September 6, 2020, marks the second anniversary of the landmark Supreme Court judgment Navtej Singh Johar v Union of India. From Naz Foundation to Kaushal to Navtej, the journey to freedom faced its highs and lows. The fight persevered and won this battle of love. The Leaflet’s Special: Two Years since Navtej Johar case describes the journeys that led to the Navtej Johar case, and the journeys after it. AKKAI PADMASHALI, leading transgender activist, speaks to MEGHA KATHERIA of The Leaflet on the journey to the Navtej Johar case and the importance of creating education and awareness in the society.
How did you and the community react to the victory in the Naz judgment in 2009?
Globally, a lot of support and acclaim came in for the judgment. It was a very progressive judgment. It was not just about sexuality, but about freedom. August 15 is celebrated as Independence Day but, in a way, July 2 is Independence Day. An old colonial law was struck down by the High Court and people became free! After so many years of struggle, the NAZ judgment recognised our dignity. It gave us the confidence to speak up and talk to our family and friends. But most importantly, we could speak within ourselves.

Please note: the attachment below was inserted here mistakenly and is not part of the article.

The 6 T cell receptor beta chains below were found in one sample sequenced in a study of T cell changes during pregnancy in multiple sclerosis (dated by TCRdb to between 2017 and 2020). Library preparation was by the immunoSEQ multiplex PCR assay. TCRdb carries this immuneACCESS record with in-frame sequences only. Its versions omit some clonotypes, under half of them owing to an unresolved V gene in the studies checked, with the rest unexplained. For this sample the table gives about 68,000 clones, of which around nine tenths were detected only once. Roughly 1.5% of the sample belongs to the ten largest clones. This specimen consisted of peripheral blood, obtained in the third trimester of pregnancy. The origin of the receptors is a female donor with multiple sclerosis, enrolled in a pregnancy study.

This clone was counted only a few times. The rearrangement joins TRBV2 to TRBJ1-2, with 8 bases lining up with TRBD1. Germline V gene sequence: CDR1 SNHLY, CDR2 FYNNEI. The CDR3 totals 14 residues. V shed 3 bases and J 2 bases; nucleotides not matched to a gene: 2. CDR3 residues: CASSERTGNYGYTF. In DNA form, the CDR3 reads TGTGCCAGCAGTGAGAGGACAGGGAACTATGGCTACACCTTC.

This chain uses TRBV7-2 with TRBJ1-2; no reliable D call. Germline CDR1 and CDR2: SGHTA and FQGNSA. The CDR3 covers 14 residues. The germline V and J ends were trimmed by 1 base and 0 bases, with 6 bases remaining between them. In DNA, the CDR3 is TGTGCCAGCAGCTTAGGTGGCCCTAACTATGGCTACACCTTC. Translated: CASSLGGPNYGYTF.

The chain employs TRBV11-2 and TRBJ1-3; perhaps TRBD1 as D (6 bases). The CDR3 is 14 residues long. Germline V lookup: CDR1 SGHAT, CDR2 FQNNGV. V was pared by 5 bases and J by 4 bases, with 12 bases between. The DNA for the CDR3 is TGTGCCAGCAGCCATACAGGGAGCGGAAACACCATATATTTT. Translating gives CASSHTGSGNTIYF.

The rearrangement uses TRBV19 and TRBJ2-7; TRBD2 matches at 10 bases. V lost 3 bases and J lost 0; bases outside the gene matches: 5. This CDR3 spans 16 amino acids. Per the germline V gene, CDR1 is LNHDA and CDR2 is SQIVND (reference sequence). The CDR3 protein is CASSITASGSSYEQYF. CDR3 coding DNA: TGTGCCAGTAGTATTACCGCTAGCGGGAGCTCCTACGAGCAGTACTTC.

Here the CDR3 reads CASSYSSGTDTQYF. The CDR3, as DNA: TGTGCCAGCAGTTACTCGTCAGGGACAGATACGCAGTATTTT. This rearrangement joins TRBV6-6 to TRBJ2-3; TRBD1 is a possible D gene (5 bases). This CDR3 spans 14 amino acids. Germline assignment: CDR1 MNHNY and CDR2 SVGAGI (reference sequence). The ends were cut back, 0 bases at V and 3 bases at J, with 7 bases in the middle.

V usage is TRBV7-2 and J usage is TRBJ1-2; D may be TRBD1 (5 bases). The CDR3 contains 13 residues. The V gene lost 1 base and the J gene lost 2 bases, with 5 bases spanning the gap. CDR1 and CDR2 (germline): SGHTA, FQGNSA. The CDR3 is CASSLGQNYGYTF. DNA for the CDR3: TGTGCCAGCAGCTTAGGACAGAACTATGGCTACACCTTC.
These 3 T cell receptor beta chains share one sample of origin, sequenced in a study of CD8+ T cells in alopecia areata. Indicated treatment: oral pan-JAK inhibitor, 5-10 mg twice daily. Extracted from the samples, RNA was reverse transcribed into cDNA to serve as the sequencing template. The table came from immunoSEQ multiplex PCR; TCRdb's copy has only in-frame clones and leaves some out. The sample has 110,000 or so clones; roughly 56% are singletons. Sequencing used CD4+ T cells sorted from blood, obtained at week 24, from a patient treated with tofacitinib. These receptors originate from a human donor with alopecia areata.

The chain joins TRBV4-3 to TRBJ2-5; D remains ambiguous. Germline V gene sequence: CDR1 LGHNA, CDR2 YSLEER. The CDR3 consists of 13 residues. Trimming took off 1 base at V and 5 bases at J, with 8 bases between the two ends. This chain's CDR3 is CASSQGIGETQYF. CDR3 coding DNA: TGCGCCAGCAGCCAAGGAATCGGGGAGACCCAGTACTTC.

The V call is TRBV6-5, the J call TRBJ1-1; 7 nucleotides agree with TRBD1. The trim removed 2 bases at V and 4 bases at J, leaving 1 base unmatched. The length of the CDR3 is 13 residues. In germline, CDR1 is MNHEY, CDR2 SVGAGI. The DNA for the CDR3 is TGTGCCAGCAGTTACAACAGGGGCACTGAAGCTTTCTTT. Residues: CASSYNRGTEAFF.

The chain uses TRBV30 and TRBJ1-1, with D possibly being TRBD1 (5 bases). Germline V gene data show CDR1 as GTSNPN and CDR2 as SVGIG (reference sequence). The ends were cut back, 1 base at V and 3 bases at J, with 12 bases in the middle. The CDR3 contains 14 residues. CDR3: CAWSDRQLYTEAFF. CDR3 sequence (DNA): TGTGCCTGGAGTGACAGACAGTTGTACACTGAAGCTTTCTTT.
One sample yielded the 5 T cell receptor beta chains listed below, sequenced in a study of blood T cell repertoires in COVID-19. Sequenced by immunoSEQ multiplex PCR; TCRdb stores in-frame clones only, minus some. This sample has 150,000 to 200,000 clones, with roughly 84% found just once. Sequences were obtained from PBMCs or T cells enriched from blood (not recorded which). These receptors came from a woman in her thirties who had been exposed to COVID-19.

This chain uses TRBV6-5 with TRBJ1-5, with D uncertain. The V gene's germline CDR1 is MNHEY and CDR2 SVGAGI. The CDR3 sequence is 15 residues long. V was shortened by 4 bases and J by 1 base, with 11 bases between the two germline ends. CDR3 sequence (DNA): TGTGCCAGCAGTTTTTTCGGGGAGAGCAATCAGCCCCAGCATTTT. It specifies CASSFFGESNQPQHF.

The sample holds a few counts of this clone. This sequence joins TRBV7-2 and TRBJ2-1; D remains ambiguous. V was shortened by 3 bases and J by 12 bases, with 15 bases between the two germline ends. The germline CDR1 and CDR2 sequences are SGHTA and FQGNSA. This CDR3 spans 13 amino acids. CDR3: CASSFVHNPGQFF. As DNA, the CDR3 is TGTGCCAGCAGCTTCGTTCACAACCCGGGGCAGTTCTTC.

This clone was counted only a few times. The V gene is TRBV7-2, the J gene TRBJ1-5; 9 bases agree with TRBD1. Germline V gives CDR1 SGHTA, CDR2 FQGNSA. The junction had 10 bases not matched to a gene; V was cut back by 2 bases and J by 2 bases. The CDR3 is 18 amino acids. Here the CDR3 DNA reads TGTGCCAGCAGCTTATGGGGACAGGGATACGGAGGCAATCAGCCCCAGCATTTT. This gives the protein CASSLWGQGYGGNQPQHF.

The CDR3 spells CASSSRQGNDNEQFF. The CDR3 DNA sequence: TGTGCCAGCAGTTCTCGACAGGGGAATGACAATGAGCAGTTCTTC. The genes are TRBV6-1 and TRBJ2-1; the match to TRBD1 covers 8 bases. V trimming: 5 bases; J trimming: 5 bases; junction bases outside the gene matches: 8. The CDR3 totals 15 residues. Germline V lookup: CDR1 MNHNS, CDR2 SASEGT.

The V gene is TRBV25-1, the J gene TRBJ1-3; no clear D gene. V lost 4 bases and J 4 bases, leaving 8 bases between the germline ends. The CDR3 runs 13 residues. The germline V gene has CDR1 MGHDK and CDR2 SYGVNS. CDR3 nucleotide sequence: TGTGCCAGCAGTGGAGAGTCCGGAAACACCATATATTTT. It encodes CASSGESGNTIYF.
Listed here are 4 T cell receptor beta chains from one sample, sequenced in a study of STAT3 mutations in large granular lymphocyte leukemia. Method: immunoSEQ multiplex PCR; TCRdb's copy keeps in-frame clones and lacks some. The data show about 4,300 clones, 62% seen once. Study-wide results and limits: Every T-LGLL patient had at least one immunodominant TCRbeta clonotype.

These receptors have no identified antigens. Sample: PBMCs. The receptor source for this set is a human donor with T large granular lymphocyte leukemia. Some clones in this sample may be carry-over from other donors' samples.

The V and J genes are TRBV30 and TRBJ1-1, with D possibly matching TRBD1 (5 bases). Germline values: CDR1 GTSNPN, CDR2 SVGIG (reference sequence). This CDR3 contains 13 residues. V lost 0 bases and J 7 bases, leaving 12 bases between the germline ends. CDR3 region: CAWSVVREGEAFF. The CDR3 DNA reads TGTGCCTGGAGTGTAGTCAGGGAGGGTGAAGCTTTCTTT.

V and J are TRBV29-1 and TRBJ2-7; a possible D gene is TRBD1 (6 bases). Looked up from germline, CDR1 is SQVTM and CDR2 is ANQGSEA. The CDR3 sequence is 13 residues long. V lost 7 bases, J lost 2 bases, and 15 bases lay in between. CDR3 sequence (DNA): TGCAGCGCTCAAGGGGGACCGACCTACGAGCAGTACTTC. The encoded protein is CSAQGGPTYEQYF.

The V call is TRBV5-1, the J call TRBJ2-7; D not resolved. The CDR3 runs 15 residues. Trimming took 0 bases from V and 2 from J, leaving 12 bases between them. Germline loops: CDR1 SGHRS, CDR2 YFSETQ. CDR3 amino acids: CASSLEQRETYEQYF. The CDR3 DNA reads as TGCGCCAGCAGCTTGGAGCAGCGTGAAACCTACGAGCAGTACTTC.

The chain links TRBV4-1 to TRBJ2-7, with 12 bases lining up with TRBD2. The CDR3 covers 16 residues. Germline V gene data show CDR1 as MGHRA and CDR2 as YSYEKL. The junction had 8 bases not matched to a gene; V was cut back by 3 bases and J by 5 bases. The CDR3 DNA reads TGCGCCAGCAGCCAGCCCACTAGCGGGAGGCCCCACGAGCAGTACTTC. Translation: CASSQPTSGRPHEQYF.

When the petition was first filed in 2001, the same was dismissed by the High Court for want of consultation with the community. What is your view on this?
I could be held for contempt, but it is my right to have an opinion and so I am going to say it. The judiciary was just immature in its approach to the petition.
The issue was about peoples’ rights, then why was the court so reluctant? Ever since Sabrang in 1993, the movement has been evolving. It had not been able to bring in other issues like class into itself at that time.
Even where consultations did happen, they were not effective. The question is how inclusive were these consultations?
While the movement made a mistake, the High Court also made a mistake in dismissing the petition. The court lacked awareness and education on sexuality and, more importantly, the politics of sexuality.
Not everyone had the guts to speak up. There was not enough education or awareness about the issue. In fact, I’d like to thank organisations like Voices against 377 that played such an important role in spreading awareness. Otherwise, the most that Section 377 was discussed was in 2004 after Kokila was raped in a Bangalore police station. It was the Naz petition that got people talking about Section 377.
(Akkai Padmashali at a protest in 2016)
Naz also held some consultations, but in some ways the consultations ignored South India. I remember there was a meeting in Delhi where they apologised for neglecting concerns from the South. Even where consultations did happen, they were not effective. The question is how inclusive were these consultations? A lot of organisations dominated the scene on one side but individuals concerned should also be taken into account. The community itself was very divided.